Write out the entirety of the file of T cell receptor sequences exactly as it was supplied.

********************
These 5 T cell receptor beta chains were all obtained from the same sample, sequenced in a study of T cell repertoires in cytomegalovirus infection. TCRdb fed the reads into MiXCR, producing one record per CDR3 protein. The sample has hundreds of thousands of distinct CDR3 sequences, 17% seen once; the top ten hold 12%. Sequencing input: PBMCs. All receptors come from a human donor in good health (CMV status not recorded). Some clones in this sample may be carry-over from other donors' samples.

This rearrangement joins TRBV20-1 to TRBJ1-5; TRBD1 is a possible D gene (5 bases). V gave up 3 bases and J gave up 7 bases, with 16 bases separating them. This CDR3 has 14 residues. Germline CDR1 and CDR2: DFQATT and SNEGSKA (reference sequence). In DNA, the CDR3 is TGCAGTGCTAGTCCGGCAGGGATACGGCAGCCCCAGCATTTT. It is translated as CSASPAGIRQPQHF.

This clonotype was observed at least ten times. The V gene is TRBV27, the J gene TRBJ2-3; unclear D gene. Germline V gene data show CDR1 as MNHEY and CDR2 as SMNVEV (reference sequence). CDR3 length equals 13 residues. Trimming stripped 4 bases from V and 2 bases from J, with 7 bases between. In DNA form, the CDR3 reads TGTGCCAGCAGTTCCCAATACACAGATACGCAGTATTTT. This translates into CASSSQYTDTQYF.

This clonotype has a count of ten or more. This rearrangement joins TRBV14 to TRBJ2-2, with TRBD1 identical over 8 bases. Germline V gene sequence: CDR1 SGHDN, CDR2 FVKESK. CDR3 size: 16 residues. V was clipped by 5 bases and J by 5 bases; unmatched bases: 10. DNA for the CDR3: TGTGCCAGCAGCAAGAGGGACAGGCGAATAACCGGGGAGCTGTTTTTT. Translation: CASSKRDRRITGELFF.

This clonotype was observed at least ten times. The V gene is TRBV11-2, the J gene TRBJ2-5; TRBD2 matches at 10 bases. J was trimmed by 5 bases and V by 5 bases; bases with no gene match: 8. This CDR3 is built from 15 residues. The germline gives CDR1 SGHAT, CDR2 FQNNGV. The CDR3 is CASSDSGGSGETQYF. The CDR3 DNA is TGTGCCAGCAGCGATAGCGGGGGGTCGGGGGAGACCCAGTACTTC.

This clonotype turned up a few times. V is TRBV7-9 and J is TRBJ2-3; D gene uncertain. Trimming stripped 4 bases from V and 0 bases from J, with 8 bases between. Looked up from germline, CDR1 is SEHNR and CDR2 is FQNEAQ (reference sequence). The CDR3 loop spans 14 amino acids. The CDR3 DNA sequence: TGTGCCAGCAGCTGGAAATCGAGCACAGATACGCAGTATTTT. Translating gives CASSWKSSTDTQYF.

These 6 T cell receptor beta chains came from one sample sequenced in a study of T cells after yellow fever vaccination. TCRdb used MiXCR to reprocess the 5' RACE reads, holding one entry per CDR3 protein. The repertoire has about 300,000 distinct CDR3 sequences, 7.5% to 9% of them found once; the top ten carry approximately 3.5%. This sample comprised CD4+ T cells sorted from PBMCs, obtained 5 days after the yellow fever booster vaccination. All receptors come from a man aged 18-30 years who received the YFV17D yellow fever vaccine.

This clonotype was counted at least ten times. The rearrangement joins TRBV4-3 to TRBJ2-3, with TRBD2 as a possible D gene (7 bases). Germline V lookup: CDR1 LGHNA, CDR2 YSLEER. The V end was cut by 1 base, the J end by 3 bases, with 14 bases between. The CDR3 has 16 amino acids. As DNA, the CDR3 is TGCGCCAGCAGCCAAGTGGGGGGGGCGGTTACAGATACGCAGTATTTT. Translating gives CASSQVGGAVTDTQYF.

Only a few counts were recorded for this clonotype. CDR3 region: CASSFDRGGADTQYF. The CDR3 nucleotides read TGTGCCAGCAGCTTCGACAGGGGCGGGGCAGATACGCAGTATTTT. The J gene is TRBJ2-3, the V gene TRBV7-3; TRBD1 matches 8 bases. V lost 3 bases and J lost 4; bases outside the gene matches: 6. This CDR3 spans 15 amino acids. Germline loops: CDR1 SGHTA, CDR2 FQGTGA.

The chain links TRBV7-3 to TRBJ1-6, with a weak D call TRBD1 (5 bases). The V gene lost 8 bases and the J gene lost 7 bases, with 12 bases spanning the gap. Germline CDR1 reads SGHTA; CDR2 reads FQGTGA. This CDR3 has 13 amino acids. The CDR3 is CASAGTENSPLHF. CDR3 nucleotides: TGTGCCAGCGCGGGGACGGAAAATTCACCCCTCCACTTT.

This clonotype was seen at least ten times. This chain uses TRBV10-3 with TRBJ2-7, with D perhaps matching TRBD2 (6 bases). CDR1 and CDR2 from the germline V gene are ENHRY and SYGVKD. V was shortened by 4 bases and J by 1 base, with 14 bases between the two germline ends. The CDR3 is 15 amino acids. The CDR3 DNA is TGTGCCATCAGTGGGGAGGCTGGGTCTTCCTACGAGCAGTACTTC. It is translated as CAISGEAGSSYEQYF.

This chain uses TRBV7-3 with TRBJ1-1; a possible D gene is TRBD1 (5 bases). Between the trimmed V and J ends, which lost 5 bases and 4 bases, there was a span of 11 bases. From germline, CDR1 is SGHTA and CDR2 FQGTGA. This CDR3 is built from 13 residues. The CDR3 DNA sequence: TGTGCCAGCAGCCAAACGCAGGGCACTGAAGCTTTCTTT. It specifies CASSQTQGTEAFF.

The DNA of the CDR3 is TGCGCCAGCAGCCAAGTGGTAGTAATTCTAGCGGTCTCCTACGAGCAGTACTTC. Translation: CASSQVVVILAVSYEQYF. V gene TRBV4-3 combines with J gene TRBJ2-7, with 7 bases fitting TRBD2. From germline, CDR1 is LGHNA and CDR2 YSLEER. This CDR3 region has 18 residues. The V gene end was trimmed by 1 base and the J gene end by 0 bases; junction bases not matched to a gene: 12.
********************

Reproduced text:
These 5 T cell receptor beta chains were all obtained from the same sample, sequenced in a study of T cell repertoires in cytomegalovirus infection. TCRdb fed the reads into MiXCR, producing one record per CDR3 protein. The sample has hundreds of thousands of distinct CDR3 sequences, 17% seen once; the top ten hold 12%. Sequencing input: PBMCs. All receptors come from a human donor in good health (CMV status not recorded). Some clones in this sample may be carry-over from other donors' samples.

This rearrangement joins TRBV20-1 to TRBJ1-5; TRBD1 is a possible D gene (5 bases). V gave up 3 bases and J gave up 7 bases, with 16 bases separating them. This CDR3 has 14 residues. Germline CDR1 and CDR2: DFQATT and SNEGSKA (reference sequence). In DNA, the CDR3 is TGCAGTGCTAGTCCGGCAGGGATACGGCAGCCCCAGCATTTT. It is translated as CSASPAGIRQPQHF.

This clonotype was observed at least ten times. The V gene is TRBV27, the J gene TRBJ2-3; unclear D gene. Germline V gene data show CDR1 as MNHEY and CDR2 as SMNVEV (reference sequence). CDR3 length equals 13 residues. Trimming stripped 4 bases from V and 2 bases from J, with 7 bases between. In DNA form, the CDR3 reads TGTGCCAGCAGTTCCCAATACACAGATACGCAGTATTTT. This translates into CASSSQYTDTQYF.

This clonotype has a count of ten or more. This rearrangement joins TRBV14 to TRBJ2-2, with TRBD1 identical over 8 bases. Germline V gene sequence: CDR1 SGHDN, CDR2 FVKESK. CDR3 size: 16 residues. V was clipped by 5 bases and J by 5 bases; unmatched bases: 10. DNA for the CDR3: TGTGCCAGCAGCAAGAGGGACAGGCGAATAACCGGGGAGCTGTTTTTT. Translation: CASSKRDRRITGELFF.

This clonotype was observed at least ten times. The V gene is TRBV11-2, the J gene TRBJ2-5; TRBD2 matches at 10 bases. J was trimmed by 5 bases and V by 5 bases; bases with no gene match: 8. This CDR3 is built from 15 residues. The germline gives CDR1 SGHAT, CDR2 FQNNGV. The CDR3 is CASSDSGGSGETQYF. The CDR3 DNA is TGTGCCAGCAGCGATAGCGGGGGGTCGGGGGAGACCCAGTACTTC.

This clonotype turned up a few times. V is TRBV7-9 and J is TRBJ2-3; D gene uncertain. Trimming stripped 4 bases from V and 0 bases from J, with 8 bases between. Looked up from germline, CDR1 is SEHNR and CDR2 is FQNEAQ (reference sequence). The CDR3 loop spans 14 amino acids. The CDR3 DNA sequence: TGTGCCAGCAGCTGGAAATCGAGCACAGATACGCAGTATTTT. Translating gives CASSWKSSTDTQYF.

These 6 T cell receptor beta chains came from one sample sequenced in a study of T cells after yellow fever vaccination. TCRdb used MiXCR to reprocess the 5' RACE reads, holding one entry per CDR3 protein. The repertoire has about 300,000 distinct CDR3 sequences, 7.5% to 9% of them found once; the top ten carry approximately 3.5%. This sample comprised CD4+ T cells sorted from PBMCs, obtained 5 days after the yellow fever booster vaccination. All receptors come from a man aged 18-30 years who received the YFV17D yellow fever vaccine.

This clonotype was counted at least ten times. The rearrangement joins TRBV4-3 to TRBJ2-3, with TRBD2 as a possible D gene (7 bases). Germline V lookup: CDR1 LGHNA, CDR2 YSLEER. The V end was cut by 1 base, the J end by 3 bases, with 14 bases between. The CDR3 has 16 amino acids. As DNA, the CDR3 is TGCGCCAGCAGCCAAGTGGGGGGGGCGGTTACAGATACGCAGTATTTT. Translating gives CASSQVGGAVTDTQYF.

Only a few counts were recorded for this clonotype. CDR3 region: CASSFDRGGADTQYF. The CDR3 nucleotides read TGTGCCAGCAGCTTCGACAGGGGCGGGGCAGATACGCAGTATTTT. The J gene is TRBJ2-3, the V gene TRBV7-3; TRBD1 matches 8 bases. V lost 3 bases and J lost 4; bases outside the gene matches: 6. This CDR3 spans 15 amino acids. Germline loops: CDR1 SGHTA, CDR2 FQGTGA.

The chain links TRBV7-3 to TRBJ1-6, with a weak D call TRBD1 (5 bases). The V gene lost 8 bases and the J gene lost 7 bases, with 12 bases spanning the gap. Germline CDR1 reads SGHTA; CDR2 reads FQGTGA. This CDR3 has 13 amino acids. The CDR3 is CASAGTENSPLHF. CDR3 nucleotides: TGTGCCAGCGCGGGGACGGAAAATTCACCCCTCCACTTT.

This clonotype was seen at least ten times. This chain uses TRBV10-3 with TRBJ2-7, with D perhaps matching TRBD2 (6 bases). CDR1 and CDR2 from the germline V gene are ENHRY and SYGVKD. V was shortened by 4 bases and J by 1 base, with 14 bases between the two germline ends. The CDR3 is 15 amino acids. The CDR3 DNA is TGTGCCATCAGTGGGGAGGCTGGGTCTTCCTACGAGCAGTACTTC. It is translated as CAISGEAGSSYEQYF.

This chain uses TRBV7-3 with TRBJ1-1; a possible D gene is TRBD1 (5 bases). Between the trimmed V and J ends, which lost 5 bases and 4 bases, there was a span of 11 bases. From germline, CDR1 is SGHTA and CDR2 FQGTGA. This CDR3 is built from 13 residues. The CDR3 DNA sequence: TGTGCCAGCAGCCAAACGCAGGGCACTGAAGCTTTCTTT. It specifies CASSQTQGTEAFF.

The DNA of the CDR3 is TGCGCCAGCAGCCAAGTGGTAGTAATTCTAGCGGTCTCCTACGAGCAGTACTTC. Translation: CASSQVVVILAVSYEQYF. V gene TRBV4-3 combines with J gene TRBJ2-7, with 7 bases fitting TRBD2. From germline, CDR1 is LGHNA and CDR2 YSLEER. This CDR3 region has 18 residues. The V gene end was trimmed by 1 base and the J gene end by 0 bases; junction bases not matched to a gene: 12.